|Introduction||Historical Background||Chronology||Geography||Biography||Technology||Ownership and Financing||General Bibliography|
|New England States||Massachusetts||Wilbraham|
Wilbraham was first settled in 1730.
The Aqueduct in Wilbraham was chartered on February 20, 1797 by Samuel Fisk Merrick, Gideon Persons Burt, Jonathan Merrick, Solomon Warriner, Jason Chapin, Joel Lyman, James Hammon, Moses Warriner Junr., Moses Burt, William Brewer, Nathan Ainsworth, John Adams, and Augustus Sisson, all of Wilbraham in the County of Hampshire No evidence has been found that they built a system.
The Wilbraham Aqueduct Company was organized in 1854 or 1855 and built a water system using wood logs.
A 1926 law allowed the Town of Wilbraham to purchase water from the City of Springfield.
The Town of Wilbraham currently owns the system and supplies water to the community, which is supplied by the Massachusetts Water Resources Authority.
1914 The History of Wilbraham, Massachusetts,
by Chauncey E. Peck
Page 218: THE WILBRAHAM AQUEDUCT COMPANY
Somewhere about 1854 or 1855, a stock company was formed here for the purpose of supplying our center village with water. A reservoir was made on the west side of, and about half way up the mountain, and an aqueduct of pine logs was laid to the Main Street and for about half a mile in the street. I well remember, when a boy, of seeing the long auger, run by steam power, eating its way lengthwise through those logs and the bushels of chips which rolled out of the end of the log where the auger entered. The boring was done in a lot on the east side of the Main Street, directly in front of the south end of the present boarding house of Wilbraham Academy. The specifications required that the logs should be eight inches in diameter at the small end. They bored a hole four inches in diameter through each log, leaving at the best only two inches of sappy V green wood around the hole, and as I have been told, when the water was turned on the logs began to burst before the water got down into the village. The broken places were patched up, and the water was kept running after a fashion for a few years, but at such an expense for repairs that after a short time the system was abandoned, and the reservoir sold later to Wilbraham Academy, and about thirty-five years ago an iron pipe was pushed through the hole in the old logs for part of the way, and now serves to convey water to their boarding house from what is called the "Upper Reservoir."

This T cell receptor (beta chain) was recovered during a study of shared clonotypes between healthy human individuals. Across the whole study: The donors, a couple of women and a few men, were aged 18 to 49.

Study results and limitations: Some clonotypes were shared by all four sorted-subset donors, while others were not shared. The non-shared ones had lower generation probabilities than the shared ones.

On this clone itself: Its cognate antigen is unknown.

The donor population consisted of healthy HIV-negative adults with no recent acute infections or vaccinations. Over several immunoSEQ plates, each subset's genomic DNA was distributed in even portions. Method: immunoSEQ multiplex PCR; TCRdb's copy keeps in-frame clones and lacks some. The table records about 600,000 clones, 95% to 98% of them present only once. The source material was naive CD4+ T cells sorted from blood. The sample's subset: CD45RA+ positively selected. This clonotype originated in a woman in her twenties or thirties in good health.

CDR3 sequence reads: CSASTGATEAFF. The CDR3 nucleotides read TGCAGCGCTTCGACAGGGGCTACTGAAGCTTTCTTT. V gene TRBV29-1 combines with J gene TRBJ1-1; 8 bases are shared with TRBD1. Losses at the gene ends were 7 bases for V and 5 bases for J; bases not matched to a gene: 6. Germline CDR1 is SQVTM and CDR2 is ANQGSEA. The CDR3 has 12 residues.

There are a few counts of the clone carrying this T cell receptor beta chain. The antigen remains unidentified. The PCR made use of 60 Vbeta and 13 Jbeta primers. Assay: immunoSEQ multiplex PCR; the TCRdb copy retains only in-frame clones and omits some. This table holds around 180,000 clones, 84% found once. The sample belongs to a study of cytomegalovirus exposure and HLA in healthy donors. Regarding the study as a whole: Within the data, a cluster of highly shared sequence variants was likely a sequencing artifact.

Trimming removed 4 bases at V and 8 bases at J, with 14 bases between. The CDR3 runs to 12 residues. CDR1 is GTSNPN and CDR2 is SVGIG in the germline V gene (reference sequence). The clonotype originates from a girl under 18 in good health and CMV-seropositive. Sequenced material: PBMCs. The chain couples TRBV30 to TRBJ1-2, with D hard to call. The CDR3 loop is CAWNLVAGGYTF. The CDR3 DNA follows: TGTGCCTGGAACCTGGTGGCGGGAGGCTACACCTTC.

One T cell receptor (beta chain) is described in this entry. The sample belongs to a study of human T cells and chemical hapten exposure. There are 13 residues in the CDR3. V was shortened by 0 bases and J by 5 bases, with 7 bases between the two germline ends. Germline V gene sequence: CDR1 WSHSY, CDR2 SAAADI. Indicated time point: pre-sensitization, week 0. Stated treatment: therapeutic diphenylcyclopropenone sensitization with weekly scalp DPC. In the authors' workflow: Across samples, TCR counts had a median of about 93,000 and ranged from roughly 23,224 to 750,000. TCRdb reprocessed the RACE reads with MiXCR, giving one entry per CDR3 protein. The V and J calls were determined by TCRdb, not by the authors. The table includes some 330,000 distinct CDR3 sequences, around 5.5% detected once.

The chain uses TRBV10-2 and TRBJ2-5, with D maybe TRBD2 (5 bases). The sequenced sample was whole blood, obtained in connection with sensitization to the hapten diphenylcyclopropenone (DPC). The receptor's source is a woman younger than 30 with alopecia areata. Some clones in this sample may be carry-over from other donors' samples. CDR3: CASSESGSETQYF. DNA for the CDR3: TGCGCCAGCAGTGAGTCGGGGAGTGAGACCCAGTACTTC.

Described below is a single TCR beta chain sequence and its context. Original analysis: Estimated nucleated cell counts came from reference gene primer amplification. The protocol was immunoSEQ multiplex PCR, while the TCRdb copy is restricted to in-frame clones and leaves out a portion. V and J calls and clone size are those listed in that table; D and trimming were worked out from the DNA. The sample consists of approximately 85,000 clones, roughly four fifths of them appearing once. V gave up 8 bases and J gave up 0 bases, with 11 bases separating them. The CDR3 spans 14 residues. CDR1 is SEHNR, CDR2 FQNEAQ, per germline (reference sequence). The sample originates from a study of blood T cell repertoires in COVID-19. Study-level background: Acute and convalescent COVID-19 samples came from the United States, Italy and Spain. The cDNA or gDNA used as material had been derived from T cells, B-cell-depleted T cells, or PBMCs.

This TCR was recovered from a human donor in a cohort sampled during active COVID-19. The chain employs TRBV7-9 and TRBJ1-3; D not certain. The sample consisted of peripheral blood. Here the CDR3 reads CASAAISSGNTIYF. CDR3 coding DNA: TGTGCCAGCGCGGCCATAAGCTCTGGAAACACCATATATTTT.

The following is a copy of an assessment made upon the stockholders, found among the papers left by William W. Merrick.
"Wilbraham June 16th, 1856.
"To William W. Merrick Esq. Treasurer of the Wilbraham Aqueduct Company.
"The Board of Directors of the Company have directed that an instalment of six dollars on each share of the capital stock of said Company be required to be paid into the hands of the Treasurer at the expiration of ten days from the 28th day of May last past. In accordance with this resolution I have placed in the hands of Hiram M. Brewer Collector of the Company the Subjoined bills. It is the wish of the directors that you use all due dilligence to cause the same to be collected and paid into your hands and made subject to the drafts of the Secretary and Auditor.
© 2015 Morris A. Pierce